It also has touring plans, which are great for those visiting Disney during busier times of the year. I'd recommend this book to anyone going to Disney World, both first-time travellers and the Disney-obsessed. In fact, I've been known to steer total strangers in the bookstore toward it.
Yes, I'm a nerd. But you already knew that.

The authors don't sugarcoat Disney. If they have a bad experience at a hotel or a restuarant, it will be reflected in the book. For this, they've received some criticism, but they are also clearly fans who love Disney and have a lot of respect for the creativity and work that goes into running a place like Walt Disney World. I think the fact that the writers are true fans separates this book from other Disney guides.

The Unofficial Guide comes out every year in the fall. Updates are added yearly, but some things will be the same from year to year. You don't technically need to buy a new one every year, but owning one does give you free access to their website (which you can pay for without purchasing the book) which in turn allows you to read their crowd control calendar and access other information. I don't plan a trip without looking at their calender, which I've found to be very accurate. You can find The Unofficial Guide in just about any bookstore.


If the Unofficial Guide is more information than you want to wade through, try The Complete Walt Disney World 2009. Unlike the Unofficial Guide, which has a few pictures in the beginning of the book, The Complele WDW has photographs on every page. It includes maps of the parks, as well as on-site hotel and restaurant descriptions; there are a few very brief descriptions of off-site hotels. The strongest part of the Complete WDW is that they describe each ride in detail and in some cases, give you the history of the ride or tell you how it was built. There are also descriptions of all shows and parades. This book is a great source of Disney trivia as well as practical information.





If the above guides offer great detail on every aspect of Disney World, Bill Burke's Mousejunkies tells you what if feels like to be at Disney World. There is a lot of practical information in this book, but where this book is stongest is in sharing with the reader the experiences that he and his co-authors have had at Disney, the good, the bad, and the occasionally bizarre. Burke is really good at answering questions you might not have thought about asking and he is pretty funny while doing it; any book that details over several pages the best and worst bathrooms at Disney World is bound to get a chuckle out of even the most stoic among us.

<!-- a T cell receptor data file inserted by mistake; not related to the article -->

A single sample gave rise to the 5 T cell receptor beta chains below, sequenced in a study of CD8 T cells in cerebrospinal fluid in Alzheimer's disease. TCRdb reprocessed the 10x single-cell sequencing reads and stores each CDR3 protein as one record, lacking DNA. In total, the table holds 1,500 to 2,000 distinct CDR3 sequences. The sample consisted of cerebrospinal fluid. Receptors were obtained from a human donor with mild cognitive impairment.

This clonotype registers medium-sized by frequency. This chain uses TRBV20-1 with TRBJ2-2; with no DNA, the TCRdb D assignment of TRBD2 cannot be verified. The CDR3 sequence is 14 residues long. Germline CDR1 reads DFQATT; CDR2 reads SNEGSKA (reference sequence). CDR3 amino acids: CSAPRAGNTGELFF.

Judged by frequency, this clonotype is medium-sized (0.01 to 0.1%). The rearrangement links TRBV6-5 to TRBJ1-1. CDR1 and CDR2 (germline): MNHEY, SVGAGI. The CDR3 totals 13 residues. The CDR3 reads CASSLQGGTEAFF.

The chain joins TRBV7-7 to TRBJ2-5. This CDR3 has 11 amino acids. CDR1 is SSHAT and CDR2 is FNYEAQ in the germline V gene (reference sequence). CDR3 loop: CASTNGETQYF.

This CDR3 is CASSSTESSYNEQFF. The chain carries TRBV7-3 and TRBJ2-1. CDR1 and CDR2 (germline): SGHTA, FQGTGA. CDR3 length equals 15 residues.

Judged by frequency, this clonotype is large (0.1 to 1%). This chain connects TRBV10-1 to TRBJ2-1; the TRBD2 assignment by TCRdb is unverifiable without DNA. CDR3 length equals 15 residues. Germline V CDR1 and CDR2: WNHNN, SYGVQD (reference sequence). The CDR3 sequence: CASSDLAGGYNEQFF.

Mousejunkes is more of a travelogue than a true travel guide. While the Unofficial Guide may give you an overview of each and every table service restaurant on Disney property, this book offers only a handful of descriptions. Instead, what you get here is the story behind the meal and a real sense of how the author and his friends felt about it. He does the same thing with attractions and resorts. Because there are a lot of anecdotal descriptions in Mousejunkes, you don't get the kind of in-depth detail you get from the guides mentioned above; there's simply not room for it. For this reason, I wouldn't recommend this as the only book for a first timer to buy, but I would recommend it as a supplement to one of the above guides; in fact, it's the one you may read again and again. For those who know their way around Disney, it's a great way to relive the experience and discover a few secrets you might not already know.

Friday, July 10, 2009

Funny Google Search

I notice that I get a lot of interesting/fun searches here when I check Statcounter. The search "Does Disney World close down in bad weather" reminded me of this video:




To answer your question, I've been there in rain and sleet and while the parks weren't crowded, they were open. The parks don't close for thunderstorms, but they do close certain attractions.

Monday, July 6, 2009

Monorail Accident.

The Disney Blog has an explanation of the possible causes of yesterday's monorail crash.

The young man who died was working his way through college; driving the monorail was his dream job.

My thoughts go out to his family and friends, as well as the others involved in the accident.

ETA: The monorals are apparently back up after being down for a day.